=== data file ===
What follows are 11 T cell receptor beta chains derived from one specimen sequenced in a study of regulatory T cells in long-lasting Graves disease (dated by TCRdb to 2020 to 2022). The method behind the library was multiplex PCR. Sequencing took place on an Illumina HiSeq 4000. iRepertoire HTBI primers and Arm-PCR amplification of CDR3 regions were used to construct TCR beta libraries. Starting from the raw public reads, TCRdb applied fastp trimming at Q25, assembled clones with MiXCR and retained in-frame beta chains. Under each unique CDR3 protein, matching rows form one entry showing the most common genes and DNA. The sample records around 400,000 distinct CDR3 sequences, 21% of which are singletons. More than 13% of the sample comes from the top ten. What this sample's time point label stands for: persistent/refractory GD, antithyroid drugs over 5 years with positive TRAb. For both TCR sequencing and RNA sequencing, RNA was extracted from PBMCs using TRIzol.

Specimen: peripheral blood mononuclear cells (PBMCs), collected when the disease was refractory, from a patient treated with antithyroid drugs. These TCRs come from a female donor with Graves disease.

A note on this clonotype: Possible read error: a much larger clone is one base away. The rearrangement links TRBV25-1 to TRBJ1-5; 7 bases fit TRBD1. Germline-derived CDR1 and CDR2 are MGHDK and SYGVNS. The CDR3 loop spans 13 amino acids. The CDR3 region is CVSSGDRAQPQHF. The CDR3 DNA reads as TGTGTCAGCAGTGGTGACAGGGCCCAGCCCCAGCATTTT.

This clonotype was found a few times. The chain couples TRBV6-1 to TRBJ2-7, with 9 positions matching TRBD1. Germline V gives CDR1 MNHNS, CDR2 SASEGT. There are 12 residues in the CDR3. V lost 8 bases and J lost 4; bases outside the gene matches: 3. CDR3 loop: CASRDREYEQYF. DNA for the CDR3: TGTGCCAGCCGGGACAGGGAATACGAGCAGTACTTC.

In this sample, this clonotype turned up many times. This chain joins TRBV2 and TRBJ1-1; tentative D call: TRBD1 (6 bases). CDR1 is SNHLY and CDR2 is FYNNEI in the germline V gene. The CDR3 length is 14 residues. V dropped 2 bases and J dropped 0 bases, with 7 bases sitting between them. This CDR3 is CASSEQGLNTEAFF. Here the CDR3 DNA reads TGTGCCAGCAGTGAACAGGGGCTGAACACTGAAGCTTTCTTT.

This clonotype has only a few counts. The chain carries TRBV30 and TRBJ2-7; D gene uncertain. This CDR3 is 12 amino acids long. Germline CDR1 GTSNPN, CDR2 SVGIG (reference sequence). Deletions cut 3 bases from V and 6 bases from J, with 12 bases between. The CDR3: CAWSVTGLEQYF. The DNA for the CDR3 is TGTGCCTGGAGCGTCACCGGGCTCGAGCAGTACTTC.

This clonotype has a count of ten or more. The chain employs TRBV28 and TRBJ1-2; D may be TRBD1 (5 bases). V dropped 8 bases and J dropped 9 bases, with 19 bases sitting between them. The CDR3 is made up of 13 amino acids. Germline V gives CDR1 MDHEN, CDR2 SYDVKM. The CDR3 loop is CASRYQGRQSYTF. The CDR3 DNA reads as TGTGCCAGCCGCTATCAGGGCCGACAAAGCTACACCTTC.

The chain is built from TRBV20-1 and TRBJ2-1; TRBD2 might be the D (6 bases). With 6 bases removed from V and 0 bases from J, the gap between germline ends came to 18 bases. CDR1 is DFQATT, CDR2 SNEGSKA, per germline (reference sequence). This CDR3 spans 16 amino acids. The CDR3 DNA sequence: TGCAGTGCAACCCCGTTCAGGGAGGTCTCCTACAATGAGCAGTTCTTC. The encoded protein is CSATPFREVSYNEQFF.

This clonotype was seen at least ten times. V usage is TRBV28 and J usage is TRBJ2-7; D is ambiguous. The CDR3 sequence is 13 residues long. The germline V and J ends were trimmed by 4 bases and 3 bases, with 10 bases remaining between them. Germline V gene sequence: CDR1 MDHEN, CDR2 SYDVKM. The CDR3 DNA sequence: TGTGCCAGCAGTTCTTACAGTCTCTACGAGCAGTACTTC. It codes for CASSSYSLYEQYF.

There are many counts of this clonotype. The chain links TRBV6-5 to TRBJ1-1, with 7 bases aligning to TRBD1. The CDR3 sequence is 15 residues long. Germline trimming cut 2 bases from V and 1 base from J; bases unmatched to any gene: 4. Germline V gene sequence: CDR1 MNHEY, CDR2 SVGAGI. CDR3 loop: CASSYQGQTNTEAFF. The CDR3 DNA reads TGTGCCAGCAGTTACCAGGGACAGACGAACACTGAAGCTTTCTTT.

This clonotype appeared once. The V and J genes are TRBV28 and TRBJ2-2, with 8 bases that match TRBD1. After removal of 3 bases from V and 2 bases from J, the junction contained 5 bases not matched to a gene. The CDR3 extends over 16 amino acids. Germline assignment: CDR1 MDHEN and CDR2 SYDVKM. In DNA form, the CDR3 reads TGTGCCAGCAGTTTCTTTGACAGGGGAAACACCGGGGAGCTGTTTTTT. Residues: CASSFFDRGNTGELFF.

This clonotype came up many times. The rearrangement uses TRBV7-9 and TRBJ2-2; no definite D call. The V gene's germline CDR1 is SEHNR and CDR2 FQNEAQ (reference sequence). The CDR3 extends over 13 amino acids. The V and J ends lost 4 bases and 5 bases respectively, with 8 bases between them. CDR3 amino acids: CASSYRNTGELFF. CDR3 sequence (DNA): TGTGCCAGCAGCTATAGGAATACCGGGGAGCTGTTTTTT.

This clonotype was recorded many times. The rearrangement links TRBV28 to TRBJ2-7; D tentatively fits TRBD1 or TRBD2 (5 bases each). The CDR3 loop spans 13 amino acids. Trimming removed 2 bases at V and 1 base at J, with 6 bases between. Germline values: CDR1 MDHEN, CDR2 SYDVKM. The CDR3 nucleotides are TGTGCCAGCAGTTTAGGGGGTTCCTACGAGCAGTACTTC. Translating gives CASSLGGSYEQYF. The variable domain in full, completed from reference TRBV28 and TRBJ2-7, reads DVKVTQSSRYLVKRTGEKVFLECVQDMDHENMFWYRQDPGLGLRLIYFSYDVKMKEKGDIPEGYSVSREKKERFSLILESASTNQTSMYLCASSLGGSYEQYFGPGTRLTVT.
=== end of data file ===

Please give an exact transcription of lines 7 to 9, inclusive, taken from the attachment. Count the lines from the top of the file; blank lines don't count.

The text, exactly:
This clonotype has a count of ten or more. The chain employs TRBV28 and TRBJ1-2; D may be TRBD1 (5 bases). V dropped 8 bases and J dropped 9 bases, with 19 bases sitting between them. The CDR3 is made up of 13 amino acids. Germline V gives CDR1 MDHEN, CDR2 SYDVKM. The CDR3 loop is CASRYQGRQSYTF. The CDR3 DNA reads as TGTGCCAGCCGCTATCAGGGCCGACAAAGCTACACCTTC.

The chain is built from TRBV20-1 and TRBJ2-1; TRBD2 might be the D (6 bases). With 6 bases removed from V and 0 bases from J, the gap between germline ends came to 18 bases. CDR1 is DFQATT, CDR2 SNEGSKA, per germline (reference sequence). This CDR3 spans 16 amino acids. The CDR3 DNA sequence: TGCAGTGCAACCCCGTTCAGGGAGGTCTCCTACAATGAGCAGTTCTTC. The encoded protein is CSATPFREVSYNEQFF.

This clonotype was seen at least ten times. V usage is TRBV28 and J usage is TRBJ2-7; D is ambiguous. The CDR3 sequence is 13 residues long. The germline V and J ends were trimmed by 4 bases and 3 bases, with 10 bases remaining between them. Germline V gene sequence: CDR1 MDHEN, CDR2 SYDVKM. The CDR3 DNA sequence: TGTGCCAGCAGTTCTTACAGTCTCTACGAGCAGTACTTC. It codes for CASSSYSLYEQYF.